May outing to the Royal Aviation Museum of Canada
Our spring outing this year included lunch at the Olive Garden, followed by a guided tour of the Royal Aviation Museum of Western Canada. Twenty-two Heritage Group members, spouses and friends gathered for lunch. Most people had some form of pasta (after all, it’s the Olive Garden!) for their meal, which included soup, salad and breadsticks. No-one left hungry!
As a trivia quiz has become a tradition at these events, this outing was no exception. Lunch ended with a trivia questionnaire, and in keeping with the theme of our outing, it was about aviation history. The winner was Dale Watts who scored an impressive 20 out of 21. We’re pretty sure Dale’s military knowledge and experience gave him an advantage, but he won fair and square!
The tour of the aviation museum was conducted by “Captain Terry”, an interesting and congenial man who definitely enjoyed his role in sharing the history and unique facts about the different aircraft in the museum. With over 90 aircraft, the Royal Aviation Museum of Western Canada has one of Canada’s largest and most historically significant aviation collections.
Over the hour long tour we saw examples of the earliest aircraft in western Canada starting from the 1920s. We also viewed examples of aircraft that were responsible for the development of Canada’s north, the earliest water bomber aircraft used in forest firefighting, and military aircraft including fighter jets. As well, Captain Terry was able to show us some of the aircraft that were in the earliest Air Canada fleets.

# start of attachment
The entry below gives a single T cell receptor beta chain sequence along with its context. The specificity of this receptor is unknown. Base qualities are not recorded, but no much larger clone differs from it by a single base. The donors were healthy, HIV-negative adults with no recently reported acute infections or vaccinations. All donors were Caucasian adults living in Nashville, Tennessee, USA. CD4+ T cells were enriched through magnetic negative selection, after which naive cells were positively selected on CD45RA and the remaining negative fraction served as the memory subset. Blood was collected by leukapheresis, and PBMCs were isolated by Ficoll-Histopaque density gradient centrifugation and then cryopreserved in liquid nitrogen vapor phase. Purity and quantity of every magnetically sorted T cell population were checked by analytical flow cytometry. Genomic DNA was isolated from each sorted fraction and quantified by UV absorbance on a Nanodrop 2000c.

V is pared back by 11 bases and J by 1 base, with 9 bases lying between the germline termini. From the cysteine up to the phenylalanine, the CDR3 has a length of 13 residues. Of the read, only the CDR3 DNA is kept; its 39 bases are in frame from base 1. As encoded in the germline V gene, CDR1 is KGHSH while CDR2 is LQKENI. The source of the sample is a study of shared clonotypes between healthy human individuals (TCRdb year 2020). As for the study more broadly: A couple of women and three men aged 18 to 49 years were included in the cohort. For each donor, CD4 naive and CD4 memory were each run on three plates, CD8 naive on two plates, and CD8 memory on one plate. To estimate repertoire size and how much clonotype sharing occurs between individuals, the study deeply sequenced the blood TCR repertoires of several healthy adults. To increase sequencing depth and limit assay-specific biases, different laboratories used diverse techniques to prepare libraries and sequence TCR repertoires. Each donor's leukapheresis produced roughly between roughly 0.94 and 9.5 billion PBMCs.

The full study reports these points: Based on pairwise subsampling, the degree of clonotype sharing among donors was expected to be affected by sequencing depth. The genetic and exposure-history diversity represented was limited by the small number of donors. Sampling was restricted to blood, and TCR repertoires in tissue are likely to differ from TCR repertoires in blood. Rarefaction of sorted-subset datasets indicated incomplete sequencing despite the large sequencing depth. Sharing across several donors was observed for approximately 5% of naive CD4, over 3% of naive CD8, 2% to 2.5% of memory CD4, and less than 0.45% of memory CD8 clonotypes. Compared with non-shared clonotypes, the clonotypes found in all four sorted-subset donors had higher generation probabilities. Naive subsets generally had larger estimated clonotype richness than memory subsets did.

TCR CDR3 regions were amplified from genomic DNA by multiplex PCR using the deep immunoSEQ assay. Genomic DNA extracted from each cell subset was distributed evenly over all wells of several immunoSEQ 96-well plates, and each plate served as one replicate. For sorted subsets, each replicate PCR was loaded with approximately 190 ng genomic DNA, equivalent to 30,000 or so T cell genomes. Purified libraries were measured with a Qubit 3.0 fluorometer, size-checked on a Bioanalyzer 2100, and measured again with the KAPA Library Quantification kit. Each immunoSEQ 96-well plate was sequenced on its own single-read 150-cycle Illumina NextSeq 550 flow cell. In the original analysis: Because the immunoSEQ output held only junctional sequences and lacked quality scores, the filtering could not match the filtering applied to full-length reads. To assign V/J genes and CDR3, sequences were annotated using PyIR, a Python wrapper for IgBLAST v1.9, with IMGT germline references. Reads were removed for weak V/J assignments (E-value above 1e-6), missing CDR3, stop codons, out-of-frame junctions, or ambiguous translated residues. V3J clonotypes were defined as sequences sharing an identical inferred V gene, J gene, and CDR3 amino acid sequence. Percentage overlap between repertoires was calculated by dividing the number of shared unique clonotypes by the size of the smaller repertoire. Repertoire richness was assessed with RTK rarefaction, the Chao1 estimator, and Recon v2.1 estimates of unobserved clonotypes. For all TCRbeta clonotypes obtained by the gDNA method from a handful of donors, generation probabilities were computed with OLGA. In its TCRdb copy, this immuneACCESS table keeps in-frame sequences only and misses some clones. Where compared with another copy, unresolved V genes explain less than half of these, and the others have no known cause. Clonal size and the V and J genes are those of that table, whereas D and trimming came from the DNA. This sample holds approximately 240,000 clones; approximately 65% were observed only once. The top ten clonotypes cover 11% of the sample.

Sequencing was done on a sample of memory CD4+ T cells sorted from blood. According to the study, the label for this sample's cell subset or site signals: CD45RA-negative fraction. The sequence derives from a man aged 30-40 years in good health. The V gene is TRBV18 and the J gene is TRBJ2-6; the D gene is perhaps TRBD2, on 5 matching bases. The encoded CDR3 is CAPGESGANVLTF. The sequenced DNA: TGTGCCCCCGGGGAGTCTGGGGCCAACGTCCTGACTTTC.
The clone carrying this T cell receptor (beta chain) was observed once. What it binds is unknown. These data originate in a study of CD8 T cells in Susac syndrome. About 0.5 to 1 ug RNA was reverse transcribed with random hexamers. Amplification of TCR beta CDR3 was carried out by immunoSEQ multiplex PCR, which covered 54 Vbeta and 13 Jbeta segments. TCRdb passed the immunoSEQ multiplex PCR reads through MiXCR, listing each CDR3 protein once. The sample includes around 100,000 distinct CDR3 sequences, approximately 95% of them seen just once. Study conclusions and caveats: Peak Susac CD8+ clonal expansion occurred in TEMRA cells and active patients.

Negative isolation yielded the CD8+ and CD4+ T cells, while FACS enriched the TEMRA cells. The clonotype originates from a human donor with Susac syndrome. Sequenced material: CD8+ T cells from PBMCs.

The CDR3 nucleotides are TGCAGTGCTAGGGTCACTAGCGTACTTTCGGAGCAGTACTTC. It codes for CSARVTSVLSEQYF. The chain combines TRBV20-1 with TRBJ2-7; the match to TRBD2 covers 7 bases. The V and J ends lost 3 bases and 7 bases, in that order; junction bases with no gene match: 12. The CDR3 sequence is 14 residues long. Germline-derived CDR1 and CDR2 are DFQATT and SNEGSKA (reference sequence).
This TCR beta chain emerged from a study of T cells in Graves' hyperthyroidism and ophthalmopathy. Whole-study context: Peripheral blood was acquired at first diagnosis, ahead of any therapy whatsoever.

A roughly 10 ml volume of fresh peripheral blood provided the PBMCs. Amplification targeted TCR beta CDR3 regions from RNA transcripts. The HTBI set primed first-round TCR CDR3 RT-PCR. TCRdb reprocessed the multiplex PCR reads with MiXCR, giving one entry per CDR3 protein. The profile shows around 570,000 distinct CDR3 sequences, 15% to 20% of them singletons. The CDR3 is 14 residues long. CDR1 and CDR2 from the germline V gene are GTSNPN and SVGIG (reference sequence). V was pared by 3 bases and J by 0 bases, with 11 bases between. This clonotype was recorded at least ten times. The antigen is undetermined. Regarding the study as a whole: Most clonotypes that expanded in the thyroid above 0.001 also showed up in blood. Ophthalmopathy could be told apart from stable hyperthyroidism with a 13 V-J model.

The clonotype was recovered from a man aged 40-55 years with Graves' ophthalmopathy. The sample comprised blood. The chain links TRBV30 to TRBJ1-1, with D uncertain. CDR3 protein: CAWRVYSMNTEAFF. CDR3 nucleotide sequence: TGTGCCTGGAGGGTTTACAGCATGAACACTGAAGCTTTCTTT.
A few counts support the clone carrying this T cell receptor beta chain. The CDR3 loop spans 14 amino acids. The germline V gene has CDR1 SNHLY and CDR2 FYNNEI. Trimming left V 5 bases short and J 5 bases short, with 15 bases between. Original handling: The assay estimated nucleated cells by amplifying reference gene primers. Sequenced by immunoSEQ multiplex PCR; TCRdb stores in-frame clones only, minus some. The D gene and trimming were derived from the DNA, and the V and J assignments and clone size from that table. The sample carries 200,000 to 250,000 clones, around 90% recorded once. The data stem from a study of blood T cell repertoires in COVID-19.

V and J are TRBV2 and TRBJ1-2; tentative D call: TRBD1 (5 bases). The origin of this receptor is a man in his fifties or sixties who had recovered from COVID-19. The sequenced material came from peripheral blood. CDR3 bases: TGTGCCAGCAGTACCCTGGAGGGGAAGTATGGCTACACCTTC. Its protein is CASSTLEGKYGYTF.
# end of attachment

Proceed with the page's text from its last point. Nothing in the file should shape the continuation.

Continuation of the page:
One military aircraft designed in Canada was of particular interest. This amazing machine could travel much farther and faster than any other fighter jet. It’s top speed of over 1800 miles per hour, was almost three times the speed of other fighter aircraft. Because of its speed and maneuverability, pilots required special training in order to fly the aircraft. Unfortunately, the jet was never reproduced as it was not seen as a feasible aircraft for their military by other countries.
At the conclusion of the tour, we came away with insight into the significance of aircraft in Canada. Most noteworthy was the fact that the development of Canada’s north was almost exclusively to do with aircraft capable of flying into its far northern regions.
We certainly ended our 2023 Heritage Group season on a high note.